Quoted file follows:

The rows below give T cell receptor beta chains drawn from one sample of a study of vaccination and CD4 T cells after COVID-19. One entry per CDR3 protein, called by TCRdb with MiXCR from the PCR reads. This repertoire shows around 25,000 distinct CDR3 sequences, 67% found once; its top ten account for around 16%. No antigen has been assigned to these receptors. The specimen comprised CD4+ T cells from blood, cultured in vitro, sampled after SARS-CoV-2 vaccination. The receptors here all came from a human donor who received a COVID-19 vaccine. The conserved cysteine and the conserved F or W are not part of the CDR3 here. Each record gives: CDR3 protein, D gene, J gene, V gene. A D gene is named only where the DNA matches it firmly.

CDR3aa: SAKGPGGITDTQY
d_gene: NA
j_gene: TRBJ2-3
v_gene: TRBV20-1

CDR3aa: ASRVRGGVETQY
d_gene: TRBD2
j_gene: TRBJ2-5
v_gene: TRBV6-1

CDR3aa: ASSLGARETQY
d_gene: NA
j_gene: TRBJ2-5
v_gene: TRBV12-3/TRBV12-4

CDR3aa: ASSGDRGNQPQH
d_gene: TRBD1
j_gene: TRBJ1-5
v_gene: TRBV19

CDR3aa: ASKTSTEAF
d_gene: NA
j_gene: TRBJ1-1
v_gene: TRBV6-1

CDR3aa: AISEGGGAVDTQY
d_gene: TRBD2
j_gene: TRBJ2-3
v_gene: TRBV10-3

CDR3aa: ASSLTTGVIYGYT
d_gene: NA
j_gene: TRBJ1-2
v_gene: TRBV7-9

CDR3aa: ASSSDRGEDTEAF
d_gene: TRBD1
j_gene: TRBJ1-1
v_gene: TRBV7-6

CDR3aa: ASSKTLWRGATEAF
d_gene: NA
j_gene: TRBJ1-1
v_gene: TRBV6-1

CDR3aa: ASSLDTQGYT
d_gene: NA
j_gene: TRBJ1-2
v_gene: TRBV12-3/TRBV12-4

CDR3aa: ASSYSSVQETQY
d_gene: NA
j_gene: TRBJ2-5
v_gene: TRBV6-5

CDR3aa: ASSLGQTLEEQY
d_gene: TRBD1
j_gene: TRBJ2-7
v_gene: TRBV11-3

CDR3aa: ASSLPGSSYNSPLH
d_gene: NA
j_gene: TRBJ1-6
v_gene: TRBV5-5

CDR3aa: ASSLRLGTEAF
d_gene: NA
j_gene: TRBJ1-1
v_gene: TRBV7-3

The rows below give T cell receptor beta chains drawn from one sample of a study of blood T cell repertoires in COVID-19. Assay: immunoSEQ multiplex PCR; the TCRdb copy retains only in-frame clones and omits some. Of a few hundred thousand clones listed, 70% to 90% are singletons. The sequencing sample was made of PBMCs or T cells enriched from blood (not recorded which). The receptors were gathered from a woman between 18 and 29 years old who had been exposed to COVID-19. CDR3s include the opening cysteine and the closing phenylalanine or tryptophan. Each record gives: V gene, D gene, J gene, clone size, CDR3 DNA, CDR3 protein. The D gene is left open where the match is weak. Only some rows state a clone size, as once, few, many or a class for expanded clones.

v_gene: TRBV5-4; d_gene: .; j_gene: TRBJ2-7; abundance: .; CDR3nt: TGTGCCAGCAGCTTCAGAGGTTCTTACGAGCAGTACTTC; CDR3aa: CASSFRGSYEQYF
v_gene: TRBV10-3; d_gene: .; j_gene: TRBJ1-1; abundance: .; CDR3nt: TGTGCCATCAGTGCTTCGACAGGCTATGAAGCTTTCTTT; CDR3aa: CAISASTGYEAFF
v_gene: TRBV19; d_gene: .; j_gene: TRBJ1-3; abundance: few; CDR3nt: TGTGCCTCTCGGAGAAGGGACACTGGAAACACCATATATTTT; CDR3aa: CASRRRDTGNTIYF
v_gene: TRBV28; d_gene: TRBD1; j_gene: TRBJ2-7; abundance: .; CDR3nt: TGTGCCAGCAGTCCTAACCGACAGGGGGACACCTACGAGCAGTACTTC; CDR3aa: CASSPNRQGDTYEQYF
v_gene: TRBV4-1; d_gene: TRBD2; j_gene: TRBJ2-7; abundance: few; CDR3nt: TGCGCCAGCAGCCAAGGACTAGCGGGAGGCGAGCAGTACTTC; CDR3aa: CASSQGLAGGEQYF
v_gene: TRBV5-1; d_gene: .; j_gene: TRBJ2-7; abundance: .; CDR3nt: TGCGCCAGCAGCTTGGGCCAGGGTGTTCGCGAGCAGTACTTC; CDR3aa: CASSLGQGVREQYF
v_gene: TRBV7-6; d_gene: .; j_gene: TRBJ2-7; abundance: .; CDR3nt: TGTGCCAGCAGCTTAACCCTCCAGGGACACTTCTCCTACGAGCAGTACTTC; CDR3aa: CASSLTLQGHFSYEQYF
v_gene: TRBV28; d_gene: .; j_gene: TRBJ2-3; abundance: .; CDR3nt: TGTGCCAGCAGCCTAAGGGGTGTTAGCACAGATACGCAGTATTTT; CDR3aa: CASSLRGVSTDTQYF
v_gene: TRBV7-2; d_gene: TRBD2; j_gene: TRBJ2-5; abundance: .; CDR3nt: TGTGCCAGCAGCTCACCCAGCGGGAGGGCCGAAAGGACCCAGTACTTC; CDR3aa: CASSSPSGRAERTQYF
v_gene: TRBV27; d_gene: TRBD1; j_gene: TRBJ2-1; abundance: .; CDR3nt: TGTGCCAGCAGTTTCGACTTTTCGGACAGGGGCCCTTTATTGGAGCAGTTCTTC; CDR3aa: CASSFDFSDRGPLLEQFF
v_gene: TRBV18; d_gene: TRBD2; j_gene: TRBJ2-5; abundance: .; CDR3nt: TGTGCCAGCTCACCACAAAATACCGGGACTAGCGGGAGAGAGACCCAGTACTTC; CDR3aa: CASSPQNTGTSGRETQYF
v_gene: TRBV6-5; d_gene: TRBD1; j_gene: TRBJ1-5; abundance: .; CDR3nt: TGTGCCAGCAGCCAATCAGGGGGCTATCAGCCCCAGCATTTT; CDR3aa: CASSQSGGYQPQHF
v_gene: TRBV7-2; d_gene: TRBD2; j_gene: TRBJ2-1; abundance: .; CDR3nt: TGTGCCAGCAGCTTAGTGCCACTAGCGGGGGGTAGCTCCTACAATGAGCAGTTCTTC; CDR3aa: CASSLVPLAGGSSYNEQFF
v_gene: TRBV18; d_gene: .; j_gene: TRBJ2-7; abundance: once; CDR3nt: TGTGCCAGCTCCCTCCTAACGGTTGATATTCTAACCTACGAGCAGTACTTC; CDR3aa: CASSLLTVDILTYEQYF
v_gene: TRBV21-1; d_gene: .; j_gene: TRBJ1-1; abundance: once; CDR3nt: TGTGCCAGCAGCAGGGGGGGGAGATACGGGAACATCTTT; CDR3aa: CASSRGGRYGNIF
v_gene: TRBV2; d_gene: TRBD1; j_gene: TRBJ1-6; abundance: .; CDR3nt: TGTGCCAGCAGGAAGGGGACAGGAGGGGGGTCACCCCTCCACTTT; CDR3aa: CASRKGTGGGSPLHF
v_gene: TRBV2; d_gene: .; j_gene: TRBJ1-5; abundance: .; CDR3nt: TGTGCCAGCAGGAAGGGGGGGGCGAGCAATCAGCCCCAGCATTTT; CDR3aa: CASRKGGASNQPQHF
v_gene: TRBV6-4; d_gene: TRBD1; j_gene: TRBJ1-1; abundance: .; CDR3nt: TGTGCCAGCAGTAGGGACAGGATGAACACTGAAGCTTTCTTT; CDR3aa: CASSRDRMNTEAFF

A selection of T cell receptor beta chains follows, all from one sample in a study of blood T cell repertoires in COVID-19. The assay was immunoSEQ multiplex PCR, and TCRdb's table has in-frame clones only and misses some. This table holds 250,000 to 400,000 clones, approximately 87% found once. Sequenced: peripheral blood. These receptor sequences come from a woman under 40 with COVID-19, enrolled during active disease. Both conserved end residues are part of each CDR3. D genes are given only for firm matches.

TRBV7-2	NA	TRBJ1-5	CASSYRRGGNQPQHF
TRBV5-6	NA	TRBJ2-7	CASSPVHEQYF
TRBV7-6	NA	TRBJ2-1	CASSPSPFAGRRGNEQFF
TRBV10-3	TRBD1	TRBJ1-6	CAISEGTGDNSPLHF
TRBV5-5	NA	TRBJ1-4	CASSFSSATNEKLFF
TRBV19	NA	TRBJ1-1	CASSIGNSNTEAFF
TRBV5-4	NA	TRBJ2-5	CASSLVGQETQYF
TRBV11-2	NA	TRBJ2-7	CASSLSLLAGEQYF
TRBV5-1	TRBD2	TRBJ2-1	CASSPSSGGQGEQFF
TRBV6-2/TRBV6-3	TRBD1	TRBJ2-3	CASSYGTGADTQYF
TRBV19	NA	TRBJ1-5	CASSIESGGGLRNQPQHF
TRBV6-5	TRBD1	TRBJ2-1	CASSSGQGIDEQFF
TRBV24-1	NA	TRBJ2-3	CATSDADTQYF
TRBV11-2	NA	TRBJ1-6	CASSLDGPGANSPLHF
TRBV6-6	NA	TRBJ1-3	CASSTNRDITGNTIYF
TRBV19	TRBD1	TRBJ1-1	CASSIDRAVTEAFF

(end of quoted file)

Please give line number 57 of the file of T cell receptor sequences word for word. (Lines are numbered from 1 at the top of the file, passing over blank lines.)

v_gene: TRBV7-3